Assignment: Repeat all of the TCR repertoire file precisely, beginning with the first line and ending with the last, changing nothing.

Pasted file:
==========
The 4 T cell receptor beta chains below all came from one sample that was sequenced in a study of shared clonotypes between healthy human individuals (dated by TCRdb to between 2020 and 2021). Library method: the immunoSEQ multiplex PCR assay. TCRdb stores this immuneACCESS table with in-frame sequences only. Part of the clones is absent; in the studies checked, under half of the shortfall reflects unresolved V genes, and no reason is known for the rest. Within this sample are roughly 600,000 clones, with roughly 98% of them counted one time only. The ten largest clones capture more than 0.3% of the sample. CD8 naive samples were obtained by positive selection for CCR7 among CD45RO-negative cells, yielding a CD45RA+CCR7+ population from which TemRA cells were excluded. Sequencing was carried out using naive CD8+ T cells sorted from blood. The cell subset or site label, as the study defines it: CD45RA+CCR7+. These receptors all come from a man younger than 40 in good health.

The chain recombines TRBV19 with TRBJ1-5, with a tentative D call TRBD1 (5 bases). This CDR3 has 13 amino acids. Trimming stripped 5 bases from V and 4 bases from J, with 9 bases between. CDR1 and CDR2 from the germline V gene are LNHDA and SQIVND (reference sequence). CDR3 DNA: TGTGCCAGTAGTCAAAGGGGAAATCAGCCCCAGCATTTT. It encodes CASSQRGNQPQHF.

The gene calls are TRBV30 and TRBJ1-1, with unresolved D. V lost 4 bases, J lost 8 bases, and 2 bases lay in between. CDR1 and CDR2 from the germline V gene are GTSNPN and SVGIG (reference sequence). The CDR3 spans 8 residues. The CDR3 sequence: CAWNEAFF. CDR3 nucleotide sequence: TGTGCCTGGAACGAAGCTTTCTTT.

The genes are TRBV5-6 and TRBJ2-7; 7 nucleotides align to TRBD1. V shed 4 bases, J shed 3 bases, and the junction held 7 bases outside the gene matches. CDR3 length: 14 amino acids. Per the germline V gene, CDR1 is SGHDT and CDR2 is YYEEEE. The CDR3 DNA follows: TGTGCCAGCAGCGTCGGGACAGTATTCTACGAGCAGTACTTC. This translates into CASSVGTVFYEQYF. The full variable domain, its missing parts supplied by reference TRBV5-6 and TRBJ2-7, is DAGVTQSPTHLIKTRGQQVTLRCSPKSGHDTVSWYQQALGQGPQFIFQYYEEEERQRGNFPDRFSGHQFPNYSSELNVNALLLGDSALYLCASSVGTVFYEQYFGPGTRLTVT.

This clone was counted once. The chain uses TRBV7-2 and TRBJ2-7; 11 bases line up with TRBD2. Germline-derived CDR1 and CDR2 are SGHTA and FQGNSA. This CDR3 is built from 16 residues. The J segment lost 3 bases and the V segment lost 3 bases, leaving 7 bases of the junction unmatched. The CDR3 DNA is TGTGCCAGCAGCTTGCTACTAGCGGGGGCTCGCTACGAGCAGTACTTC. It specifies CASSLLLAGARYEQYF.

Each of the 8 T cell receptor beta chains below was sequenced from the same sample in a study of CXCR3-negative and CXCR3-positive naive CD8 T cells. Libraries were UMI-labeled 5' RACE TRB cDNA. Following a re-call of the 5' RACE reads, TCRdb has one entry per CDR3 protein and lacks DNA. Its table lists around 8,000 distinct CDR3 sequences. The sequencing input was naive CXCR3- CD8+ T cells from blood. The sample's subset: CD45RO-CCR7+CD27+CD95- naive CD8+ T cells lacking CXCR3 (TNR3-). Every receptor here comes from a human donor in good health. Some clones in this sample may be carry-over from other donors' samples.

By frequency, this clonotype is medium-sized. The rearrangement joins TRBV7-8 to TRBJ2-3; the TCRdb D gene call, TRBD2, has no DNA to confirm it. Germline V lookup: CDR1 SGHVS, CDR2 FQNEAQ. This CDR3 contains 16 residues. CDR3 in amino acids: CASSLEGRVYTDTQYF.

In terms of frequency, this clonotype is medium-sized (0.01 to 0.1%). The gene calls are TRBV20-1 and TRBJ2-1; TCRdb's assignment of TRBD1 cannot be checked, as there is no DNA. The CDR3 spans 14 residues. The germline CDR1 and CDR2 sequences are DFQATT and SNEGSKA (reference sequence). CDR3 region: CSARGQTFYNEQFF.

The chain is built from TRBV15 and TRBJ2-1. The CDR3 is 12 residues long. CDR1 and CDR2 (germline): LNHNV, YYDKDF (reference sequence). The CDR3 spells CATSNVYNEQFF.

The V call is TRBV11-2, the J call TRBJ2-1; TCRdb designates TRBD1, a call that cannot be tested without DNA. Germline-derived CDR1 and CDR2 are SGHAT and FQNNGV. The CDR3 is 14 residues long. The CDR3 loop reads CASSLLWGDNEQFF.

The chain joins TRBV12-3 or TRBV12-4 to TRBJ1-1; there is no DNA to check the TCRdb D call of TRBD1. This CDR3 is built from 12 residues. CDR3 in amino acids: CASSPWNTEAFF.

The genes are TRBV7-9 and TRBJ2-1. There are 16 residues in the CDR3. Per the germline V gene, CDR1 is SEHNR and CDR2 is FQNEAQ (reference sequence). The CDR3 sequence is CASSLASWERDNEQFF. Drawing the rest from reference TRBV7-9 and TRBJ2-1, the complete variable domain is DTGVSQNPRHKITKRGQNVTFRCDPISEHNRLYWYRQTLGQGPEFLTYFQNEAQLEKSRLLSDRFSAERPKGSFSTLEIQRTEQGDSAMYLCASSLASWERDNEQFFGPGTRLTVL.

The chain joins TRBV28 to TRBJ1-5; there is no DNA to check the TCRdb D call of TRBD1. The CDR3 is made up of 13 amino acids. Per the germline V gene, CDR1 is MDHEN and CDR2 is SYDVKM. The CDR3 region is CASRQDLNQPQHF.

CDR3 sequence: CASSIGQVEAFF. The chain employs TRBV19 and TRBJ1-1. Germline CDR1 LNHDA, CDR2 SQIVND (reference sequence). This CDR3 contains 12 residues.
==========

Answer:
The 4 T cell receptor beta chains below all came from one sample that was sequenced in a study of shared clonotypes between healthy human individuals (dated by TCRdb to between 2020 and 2021). Library method: the immunoSEQ multiplex PCR assay. TCRdb stores this immuneACCESS table with in-frame sequences only. Part of the clones is absent; in the studies checked, under half of the shortfall reflects unresolved V genes, and no reason is known for the rest. Within this sample are roughly 600,000 clones, with roughly 98% of them counted one time only. The ten largest clones capture more than 0.3% of the sample. CD8 naive samples were obtained by positive selection for CCR7 among CD45RO-negative cells, yielding a CD45RA+CCR7+ population from which TemRA cells were excluded. Sequencing was carried out using naive CD8+ T cells sorted from blood. The cell subset or site label, as the study defines it: CD45RA+CCR7+. These receptors all come from a man younger than 40 in good health.

The chain recombines TRBV19 with TRBJ1-5, with a tentative D call TRBD1 (5 bases). This CDR3 has 13 amino acids. Trimming stripped 5 bases from V and 4 bases from J, with 9 bases between. CDR1 and CDR2 from the germline V gene are LNHDA and SQIVND (reference sequence). CDR3 DNA: TGTGCCAGTAGTCAAAGGGGAAATCAGCCCCAGCATTTT. It encodes CASSQRGNQPQHF.

The gene calls are TRBV30 and TRBJ1-1, with unresolved D. V lost 4 bases, J lost 8 bases, and 2 bases lay in between. CDR1 and CDR2 from the germline V gene are GTSNPN and SVGIG (reference sequence). The CDR3 spans 8 residues. The CDR3 sequence: CAWNEAFF. CDR3 nucleotide sequence: TGTGCCTGGAACGAAGCTTTCTTT.

The genes are TRBV5-6 and TRBJ2-7; 7 nucleotides align to TRBD1. V shed 4 bases, J shed 3 bases, and the junction held 7 bases outside the gene matches. CDR3 length: 14 amino acids. Per the germline V gene, CDR1 is SGHDT and CDR2 is YYEEEE. The CDR3 DNA follows: TGTGCCAGCAGCGTCGGGACAGTATTCTACGAGCAGTACTTC. This translates into CASSVGTVFYEQYF. The full variable domain, its missing parts supplied by reference TRBV5-6 and TRBJ2-7, is DAGVTQSPTHLIKTRGQQVTLRCSPKSGHDTVSWYQQALGQGPQFIFQYYEEEERQRGNFPDRFSGHQFPNYSSELNVNALLLGDSALYLCASSVGTVFYEQYFGPGTRLTVT.

This clone was counted once. The chain uses TRBV7-2 and TRBJ2-7; 11 bases line up with TRBD2. Germline-derived CDR1 and CDR2 are SGHTA and FQGNSA. This CDR3 is built from 16 residues. The J segment lost 3 bases and the V segment lost 3 bases, leaving 7 bases of the junction unmatched. The CDR3 DNA is TGTGCCAGCAGCTTGCTACTAGCGGGGGCTCGCTACGAGCAGTACTTC. It specifies CASSLLLAGARYEQYF.

Each of the 8 T cell receptor beta chains below was sequenced from the same sample in a study of CXCR3-negative and CXCR3-positive naive CD8 T cells. Libraries were UMI-labeled 5' RACE TRB cDNA. Following a re-call of the 5' RACE reads, TCRdb has one entry per CDR3 protein and lacks DNA. Its table lists around 8,000 distinct CDR3 sequences. The sequencing input was naive CXCR3- CD8+ T cells from blood. The sample's subset: CD45RO-CCR7+CD27+CD95- naive CD8+ T cells lacking CXCR3 (TNR3-). Every receptor here comes from a human donor in good health. Some clones in this sample may be carry-over from other donors' samples.

By frequency, this clonotype is medium-sized. The rearrangement joins TRBV7-8 to TRBJ2-3; the TCRdb D gene call, TRBD2, has no DNA to confirm it. Germline V lookup: CDR1 SGHVS, CDR2 FQNEAQ. This CDR3 contains 16 residues. CDR3 in amino acids: CASSLEGRVYTDTQYF.

In terms of frequency, this clonotype is medium-sized (0.01 to 0.1%). The gene calls are TRBV20-1 and TRBJ2-1; TCRdb's assignment of TRBD1 cannot be checked, as there is no DNA. The CDR3 spans 14 residues. The germline CDR1 and CDR2 sequences are DFQATT and SNEGSKA (reference sequence). CDR3 region: CSARGQTFYNEQFF.

The chain is built from TRBV15 and TRBJ2-1. The CDR3 is 12 residues long. CDR1 and CDR2 (germline): LNHNV, YYDKDF (reference sequence). The CDR3 spells CATSNVYNEQFF.

The V call is TRBV11-2, the J call TRBJ2-1; TCRdb designates TRBD1, a call that cannot be tested without DNA. Germline-derived CDR1 and CDR2 are SGHAT and FQNNGV. The CDR3 is 14 residues long. The CDR3 loop reads CASSLLWGDNEQFF.

The chain joins TRBV12-3 or TRBV12-4 to TRBJ1-1; there is no DNA to check the TCRdb D call of TRBD1. This CDR3 is built from 12 residues. CDR3 in amino acids: CASSPWNTEAFF.

The genes are TRBV7-9 and TRBJ2-1. There are 16 residues in the CDR3. Per the germline V gene, CDR1 is SEHNR and CDR2 is FQNEAQ (reference sequence). The CDR3 sequence is CASSLASWERDNEQFF. Drawing the rest from reference TRBV7-9 and TRBJ2-1, the complete variable domain is DTGVSQNPRHKITKRGQNVTFRCDPISEHNRLYWYRQTLGQGPEFLTYFQNEAQLEKSRLLSDRFSAERPKGSFSTLEIQRTEQGDSAMYLCASSLASWERDNEQFFGPGTRLTVL.

The chain joins TRBV28 to TRBJ1-5; there is no DNA to check the TCRdb D call of TRBD1. The CDR3 is made up of 13 amino acids. Per the germline V gene, CDR1 is MDHEN and CDR2 is SYDVKM. The CDR3 region is CASRQDLNQPQHF.

CDR3 sequence: CASSIGQVEAFF. The chain employs TRBV19 and TRBJ1-1. Germline CDR1 LNHDA, CDR2 SQIVND (reference sequence). This CDR3 contains 12 residues.